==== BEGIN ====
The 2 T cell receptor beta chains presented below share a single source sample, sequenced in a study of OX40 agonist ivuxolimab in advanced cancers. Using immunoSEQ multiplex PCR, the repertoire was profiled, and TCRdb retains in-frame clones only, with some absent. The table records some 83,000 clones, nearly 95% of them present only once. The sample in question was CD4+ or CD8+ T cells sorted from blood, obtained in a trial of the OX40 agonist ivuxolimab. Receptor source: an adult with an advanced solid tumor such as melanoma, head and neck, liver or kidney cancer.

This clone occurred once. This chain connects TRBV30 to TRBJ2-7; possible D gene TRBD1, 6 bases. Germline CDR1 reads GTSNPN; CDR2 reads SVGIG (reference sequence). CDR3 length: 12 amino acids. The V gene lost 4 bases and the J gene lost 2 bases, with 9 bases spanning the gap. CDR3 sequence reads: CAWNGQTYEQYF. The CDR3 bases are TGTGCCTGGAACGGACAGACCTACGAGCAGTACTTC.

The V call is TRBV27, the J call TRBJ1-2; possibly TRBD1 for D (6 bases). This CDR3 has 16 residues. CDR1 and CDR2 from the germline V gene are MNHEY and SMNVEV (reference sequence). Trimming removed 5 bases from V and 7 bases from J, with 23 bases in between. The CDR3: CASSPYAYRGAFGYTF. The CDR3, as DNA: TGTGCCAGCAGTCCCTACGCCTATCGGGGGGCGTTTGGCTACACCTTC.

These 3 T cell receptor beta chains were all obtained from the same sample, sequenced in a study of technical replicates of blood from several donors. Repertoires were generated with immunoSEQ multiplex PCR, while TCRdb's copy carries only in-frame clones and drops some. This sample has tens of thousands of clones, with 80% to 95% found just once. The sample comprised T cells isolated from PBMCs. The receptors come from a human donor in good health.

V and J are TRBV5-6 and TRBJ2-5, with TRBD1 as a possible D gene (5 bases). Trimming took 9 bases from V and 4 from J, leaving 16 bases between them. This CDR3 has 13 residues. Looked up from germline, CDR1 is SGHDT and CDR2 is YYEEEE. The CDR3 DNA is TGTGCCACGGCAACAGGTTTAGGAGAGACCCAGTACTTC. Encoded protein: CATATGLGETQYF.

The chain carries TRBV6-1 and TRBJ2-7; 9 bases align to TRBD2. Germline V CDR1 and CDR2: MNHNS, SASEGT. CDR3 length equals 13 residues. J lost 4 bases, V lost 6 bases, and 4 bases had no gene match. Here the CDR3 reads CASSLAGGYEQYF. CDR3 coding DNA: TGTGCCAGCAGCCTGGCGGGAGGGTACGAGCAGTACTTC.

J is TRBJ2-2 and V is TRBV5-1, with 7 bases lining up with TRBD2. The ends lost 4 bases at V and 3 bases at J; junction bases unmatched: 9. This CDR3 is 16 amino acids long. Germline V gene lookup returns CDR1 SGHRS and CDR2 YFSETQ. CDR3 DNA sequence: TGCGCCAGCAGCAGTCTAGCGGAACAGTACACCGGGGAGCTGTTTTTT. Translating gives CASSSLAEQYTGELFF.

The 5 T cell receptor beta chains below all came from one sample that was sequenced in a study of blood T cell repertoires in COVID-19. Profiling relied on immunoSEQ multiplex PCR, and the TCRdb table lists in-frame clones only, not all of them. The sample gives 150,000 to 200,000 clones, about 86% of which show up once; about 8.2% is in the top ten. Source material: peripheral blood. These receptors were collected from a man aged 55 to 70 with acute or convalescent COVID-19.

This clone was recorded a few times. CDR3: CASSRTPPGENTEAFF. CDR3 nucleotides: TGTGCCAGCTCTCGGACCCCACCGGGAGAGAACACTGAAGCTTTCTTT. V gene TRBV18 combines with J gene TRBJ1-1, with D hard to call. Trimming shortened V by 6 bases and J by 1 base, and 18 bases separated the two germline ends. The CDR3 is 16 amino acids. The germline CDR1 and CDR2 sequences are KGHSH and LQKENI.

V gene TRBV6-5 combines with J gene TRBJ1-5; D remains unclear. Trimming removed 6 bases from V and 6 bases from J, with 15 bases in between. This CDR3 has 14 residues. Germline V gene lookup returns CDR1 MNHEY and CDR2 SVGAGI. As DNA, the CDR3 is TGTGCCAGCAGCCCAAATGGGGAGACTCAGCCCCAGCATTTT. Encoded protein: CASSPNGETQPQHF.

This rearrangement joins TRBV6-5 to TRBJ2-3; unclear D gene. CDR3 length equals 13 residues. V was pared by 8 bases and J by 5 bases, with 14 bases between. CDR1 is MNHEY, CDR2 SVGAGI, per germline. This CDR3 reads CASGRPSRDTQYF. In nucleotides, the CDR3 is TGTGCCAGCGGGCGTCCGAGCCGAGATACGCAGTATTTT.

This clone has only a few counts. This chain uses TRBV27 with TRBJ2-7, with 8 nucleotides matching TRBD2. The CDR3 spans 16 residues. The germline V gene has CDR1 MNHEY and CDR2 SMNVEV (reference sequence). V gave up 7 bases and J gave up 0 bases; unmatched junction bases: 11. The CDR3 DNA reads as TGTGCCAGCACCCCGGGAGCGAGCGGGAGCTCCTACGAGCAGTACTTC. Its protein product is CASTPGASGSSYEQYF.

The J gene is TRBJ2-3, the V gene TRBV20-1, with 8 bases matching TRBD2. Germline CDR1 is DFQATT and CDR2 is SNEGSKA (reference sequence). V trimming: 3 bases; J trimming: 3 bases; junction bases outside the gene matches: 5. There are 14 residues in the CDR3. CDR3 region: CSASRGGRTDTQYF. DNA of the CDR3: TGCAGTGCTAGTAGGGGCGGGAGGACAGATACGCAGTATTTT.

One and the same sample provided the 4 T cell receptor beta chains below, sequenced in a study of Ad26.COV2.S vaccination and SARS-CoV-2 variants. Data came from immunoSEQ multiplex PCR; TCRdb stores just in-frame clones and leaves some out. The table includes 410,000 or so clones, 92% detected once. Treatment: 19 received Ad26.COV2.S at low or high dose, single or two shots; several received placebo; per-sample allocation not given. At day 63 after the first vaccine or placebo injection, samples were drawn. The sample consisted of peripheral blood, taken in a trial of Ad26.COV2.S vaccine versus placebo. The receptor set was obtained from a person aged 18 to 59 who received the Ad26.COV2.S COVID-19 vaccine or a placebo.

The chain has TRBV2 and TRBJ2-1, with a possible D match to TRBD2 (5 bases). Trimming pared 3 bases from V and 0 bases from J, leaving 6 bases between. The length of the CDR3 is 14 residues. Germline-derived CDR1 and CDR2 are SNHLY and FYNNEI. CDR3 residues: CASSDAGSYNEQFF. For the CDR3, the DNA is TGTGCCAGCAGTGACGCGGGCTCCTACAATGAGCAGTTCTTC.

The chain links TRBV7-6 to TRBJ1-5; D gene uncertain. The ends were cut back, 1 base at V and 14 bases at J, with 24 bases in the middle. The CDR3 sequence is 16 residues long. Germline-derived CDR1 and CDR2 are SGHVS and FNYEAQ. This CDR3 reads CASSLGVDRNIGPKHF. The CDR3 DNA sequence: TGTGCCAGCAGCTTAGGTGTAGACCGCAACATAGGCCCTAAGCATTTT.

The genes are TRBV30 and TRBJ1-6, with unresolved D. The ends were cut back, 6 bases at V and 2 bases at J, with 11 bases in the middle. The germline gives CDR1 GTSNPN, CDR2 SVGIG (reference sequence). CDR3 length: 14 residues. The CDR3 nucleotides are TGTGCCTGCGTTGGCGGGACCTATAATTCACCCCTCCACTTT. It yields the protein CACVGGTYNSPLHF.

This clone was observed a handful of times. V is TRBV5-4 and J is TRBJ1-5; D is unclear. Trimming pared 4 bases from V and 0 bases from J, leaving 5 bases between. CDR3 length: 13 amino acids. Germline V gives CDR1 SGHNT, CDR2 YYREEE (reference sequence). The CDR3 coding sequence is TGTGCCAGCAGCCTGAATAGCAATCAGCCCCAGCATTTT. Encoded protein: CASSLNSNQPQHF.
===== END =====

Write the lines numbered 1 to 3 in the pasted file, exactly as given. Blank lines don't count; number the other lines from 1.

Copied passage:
The 2 T cell receptor beta chains presented below share a single source sample, sequenced in a study of OX40 agonist ivuxolimab in advanced cancers. Using immunoSEQ multiplex PCR, the repertoire was profiled, and TCRdb retains in-frame clones only, with some absent. The table records some 83,000 clones, nearly 95% of them present only once. The sample in question was CD4+ or CD8+ T cells sorted from blood, obtained in a trial of the OX40 agonist ivuxolimab. Receptor source: an adult with an advanced solid tumor such as melanoma, head and neck, liver or kidney cancer.

This clone occurred once. This chain connects TRBV30 to TRBJ2-7; possible D gene TRBD1, 6 bases. Germline CDR1 reads GTSNPN; CDR2 reads SVGIG (reference sequence). CDR3 length: 12 amino acids. The V gene lost 4 bases and the J gene lost 2 bases, with 9 bases spanning the gap. CDR3 sequence reads: CAWNGQTYEQYF. The CDR3 bases are TGTGCCTGGAACGGACAGACCTACGAGCAGTACTTC.

The V call is TRBV27, the J call TRBJ1-2; possibly TRBD1 for D (6 bases). This CDR3 has 16 residues. CDR1 and CDR2 from the germline V gene are MNHEY and SMNVEV (reference sequence). Trimming removed 5 bases from V and 7 bases from J, with 23 bases in between. The CDR3: CASSPYAYRGAFGYTF. The CDR3, as DNA: TGTGCCAGCAGTCCCTACGCCTATCGGGGGGCGTTTGGCTACACCTTC.